The Indians won the best-of-seven American League Championship Series four games to one
The Indians won the best-of-seven American League Championship Series four games to one and will host game one of the World Series on Tuesday against either the Chicago Cubs or Los Angeles Dodgers.
The Cubs knotted the National League Championship Series at two games apiece with a 10-2 victory in Los Angeles.
Carlos Santana and Coco Crisp belted solo home runs for the Indians, who are seeking their first World Series title since 1948 and third overall.
They have lost the World Series in 1954, 1995 and 1997.
Rookie pitcher Ryan Merritt, making his post-season debut and his second start in five major-league appearances, allowed just two hits in 4 1/3 innings. The left-hander surrendered no walks and no runs, striking out three.
He needed only 31 pitches in retiring nine straight hitters over the first three innings.
"The emotions out there were kind of crazy at first," Merritt admitted. "But it settled down, just trusted myself, stayed within myself, tried not to let the crowd get to me too much, trusted my defense and just be myself out there."
Cleveland jumped to a 1-0 lead in the first inning on a two-out single from Francisco Lindor and a double by Mike Napoli. Toronto leftfielder Ezequiel Carrera mis-handled the ball coming off the wall so the run was scored as unearned.
Santana's second homer of the playoffs came on a 1-0 pitch with one out in the third, and Crisp hit his second homer of the post-season on a drive to right with two out in the fourth.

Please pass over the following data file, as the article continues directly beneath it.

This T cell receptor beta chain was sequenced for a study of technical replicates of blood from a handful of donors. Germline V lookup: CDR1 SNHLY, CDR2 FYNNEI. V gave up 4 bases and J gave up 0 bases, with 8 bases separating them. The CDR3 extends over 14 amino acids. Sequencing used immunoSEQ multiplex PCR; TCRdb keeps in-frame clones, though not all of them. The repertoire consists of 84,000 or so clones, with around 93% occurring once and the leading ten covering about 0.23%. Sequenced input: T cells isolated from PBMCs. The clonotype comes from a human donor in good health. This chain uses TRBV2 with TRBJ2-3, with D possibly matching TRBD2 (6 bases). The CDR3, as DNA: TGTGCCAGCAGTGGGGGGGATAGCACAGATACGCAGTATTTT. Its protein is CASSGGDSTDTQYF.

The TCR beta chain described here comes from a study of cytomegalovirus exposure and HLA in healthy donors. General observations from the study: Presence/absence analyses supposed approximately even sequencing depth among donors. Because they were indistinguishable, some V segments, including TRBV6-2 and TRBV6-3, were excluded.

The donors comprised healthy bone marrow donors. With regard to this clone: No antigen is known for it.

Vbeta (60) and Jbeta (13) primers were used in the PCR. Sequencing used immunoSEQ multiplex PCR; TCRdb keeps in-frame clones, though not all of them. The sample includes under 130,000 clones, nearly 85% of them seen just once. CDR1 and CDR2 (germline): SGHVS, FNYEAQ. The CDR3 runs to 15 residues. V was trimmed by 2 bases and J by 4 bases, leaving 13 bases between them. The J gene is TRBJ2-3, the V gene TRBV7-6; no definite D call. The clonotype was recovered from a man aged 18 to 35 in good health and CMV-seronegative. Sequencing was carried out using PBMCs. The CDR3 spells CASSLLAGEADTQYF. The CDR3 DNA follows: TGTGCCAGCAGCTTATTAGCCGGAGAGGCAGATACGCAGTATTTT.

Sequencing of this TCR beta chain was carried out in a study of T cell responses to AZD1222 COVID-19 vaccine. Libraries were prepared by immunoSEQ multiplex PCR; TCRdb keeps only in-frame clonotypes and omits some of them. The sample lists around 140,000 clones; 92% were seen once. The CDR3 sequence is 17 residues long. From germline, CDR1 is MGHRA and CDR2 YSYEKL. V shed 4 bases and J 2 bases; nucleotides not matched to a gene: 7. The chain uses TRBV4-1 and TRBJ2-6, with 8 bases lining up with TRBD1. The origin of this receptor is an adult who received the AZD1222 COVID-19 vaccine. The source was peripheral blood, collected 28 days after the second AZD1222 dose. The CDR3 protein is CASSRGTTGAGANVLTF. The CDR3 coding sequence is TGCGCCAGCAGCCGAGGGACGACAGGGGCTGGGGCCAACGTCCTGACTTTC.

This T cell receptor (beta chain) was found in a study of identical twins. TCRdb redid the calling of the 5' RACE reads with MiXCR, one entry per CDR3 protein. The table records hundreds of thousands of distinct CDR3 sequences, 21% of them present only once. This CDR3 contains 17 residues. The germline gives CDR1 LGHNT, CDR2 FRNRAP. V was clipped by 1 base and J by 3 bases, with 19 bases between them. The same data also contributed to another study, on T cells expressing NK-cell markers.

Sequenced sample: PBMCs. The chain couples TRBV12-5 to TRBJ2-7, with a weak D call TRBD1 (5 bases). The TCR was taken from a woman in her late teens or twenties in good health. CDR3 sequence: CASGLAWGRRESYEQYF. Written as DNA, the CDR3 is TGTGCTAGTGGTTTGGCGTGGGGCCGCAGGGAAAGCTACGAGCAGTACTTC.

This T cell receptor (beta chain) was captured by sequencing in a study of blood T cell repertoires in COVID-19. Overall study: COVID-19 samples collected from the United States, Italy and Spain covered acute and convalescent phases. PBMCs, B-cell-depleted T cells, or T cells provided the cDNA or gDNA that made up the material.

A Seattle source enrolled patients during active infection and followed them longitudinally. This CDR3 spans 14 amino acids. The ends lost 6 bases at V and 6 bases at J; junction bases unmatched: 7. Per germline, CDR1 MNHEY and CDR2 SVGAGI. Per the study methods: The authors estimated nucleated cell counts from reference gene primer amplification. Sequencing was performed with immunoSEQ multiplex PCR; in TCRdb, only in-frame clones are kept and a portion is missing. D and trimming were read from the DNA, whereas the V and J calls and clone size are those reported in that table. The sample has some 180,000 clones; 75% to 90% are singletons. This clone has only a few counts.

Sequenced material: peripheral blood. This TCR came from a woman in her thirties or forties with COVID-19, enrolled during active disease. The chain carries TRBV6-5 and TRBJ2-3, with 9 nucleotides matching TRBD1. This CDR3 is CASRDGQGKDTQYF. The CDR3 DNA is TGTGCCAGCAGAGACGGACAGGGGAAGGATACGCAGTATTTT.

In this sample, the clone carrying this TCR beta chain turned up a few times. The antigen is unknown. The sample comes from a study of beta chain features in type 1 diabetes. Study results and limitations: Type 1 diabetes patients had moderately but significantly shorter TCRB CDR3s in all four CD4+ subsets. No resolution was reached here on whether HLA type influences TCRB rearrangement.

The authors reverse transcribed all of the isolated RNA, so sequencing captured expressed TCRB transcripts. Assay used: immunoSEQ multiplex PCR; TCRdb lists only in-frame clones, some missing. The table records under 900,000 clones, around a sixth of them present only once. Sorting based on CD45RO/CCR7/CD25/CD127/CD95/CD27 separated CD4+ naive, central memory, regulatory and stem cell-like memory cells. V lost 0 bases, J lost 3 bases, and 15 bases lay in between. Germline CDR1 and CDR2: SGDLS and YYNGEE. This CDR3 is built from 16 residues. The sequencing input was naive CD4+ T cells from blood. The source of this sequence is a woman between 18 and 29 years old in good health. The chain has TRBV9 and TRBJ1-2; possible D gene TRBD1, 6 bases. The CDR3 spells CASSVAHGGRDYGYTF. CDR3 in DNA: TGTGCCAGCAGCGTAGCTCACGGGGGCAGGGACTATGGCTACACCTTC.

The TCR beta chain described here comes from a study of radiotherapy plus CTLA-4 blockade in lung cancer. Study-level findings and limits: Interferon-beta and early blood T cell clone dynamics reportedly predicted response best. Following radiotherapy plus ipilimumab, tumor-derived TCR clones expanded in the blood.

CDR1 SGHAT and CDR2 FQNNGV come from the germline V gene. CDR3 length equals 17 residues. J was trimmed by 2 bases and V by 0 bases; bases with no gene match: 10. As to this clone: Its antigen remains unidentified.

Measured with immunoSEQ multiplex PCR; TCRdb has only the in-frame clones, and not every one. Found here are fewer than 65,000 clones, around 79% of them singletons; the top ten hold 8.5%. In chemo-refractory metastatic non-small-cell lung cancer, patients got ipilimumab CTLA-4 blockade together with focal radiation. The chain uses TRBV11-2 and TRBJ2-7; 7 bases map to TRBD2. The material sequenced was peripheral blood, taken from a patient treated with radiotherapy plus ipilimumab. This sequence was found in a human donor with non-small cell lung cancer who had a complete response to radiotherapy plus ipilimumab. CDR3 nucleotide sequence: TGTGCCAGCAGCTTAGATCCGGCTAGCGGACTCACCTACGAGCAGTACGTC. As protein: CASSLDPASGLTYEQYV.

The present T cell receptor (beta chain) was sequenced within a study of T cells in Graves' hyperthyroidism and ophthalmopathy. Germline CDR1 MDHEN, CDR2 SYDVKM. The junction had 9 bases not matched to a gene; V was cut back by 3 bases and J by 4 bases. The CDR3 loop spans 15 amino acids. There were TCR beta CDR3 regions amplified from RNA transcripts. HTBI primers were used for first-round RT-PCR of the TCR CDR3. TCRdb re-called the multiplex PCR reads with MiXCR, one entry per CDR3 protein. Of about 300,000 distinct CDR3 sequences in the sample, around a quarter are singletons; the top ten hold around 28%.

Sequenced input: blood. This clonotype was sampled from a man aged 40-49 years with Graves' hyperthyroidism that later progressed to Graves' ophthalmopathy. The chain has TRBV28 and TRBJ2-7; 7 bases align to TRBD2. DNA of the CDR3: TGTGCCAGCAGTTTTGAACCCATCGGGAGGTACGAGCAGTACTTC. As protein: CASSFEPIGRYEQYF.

This year will mark the first time in Indians club history that they will serve as hosts in the opening game of the World Series.
On the same night, the Cleveland Cavaliers will raise their championship banner on the opening night of the new NBA season -- the first crown for any Cleveland sports team in 50 years.
"I can't wait to see what it's like in Cleveland, honestly," said Indians relief pitcher Andrew Miller, who was named Most Valuable Player of the series after producing 14 strikeouts in 7 2/3 innings while allowing two hits, no walks and no runs. "Obviously they got a taste of the basketball championship. The crowds for the playoff games at home have been special. It's going to be a lot of fun."
While the Indians' dry spell is the longest in the American League, the Cubs have endured a mythic drought since last winning the World Series in 1908.
The Cubs looked to be in trouble after two straight shutout losses to the Dodgers put them in a 2-1 hole.
"I can't get over the top and take a trip to negative town now just because we've had two bad days," Maddon said before the game, and his players rewarded his confidence.
After 21 scoreless innings, they exploded for four runs in the fourth inning that included a two-run homer by Addison Russell.
The Dodgers' 20-year-old rookie Julio Urias, who became the youngest pitcher to start a post-season game, had held the Cubs without a hit through three innings.
But Ben Zobrist led off the fourth with a bunt single, and moved to second on a base hit from Javier Baez. Zobrist scored on a single by Willson Contreras as the throw from leftfielder Andrew Toles was off target.
Baez scored on Jason Heyward's ground out and then 22-year-old shortstop Russell, who was 1-for-24 this post-season, homered to right-center.
Urias would depart before the end of the fourth, charged with four runs on four hits with four strikeout.
Pedro Baez replaced him and gave up a leadoff homer to Cubs first baseman Anthony Rizzo in the fifth.
The Dodgers pulled back two runs in the bottom of the fifth, but the Cubs continued to pour it on with five runs in the sixth, aided by some sloppy Dodgers defense.
"We've just got to keep fighting, and we know that," Rizzo said. "We know what we're capable of doing in any inning. ... We put up a five-spot there. We know we can do that at any given time and we believe in that."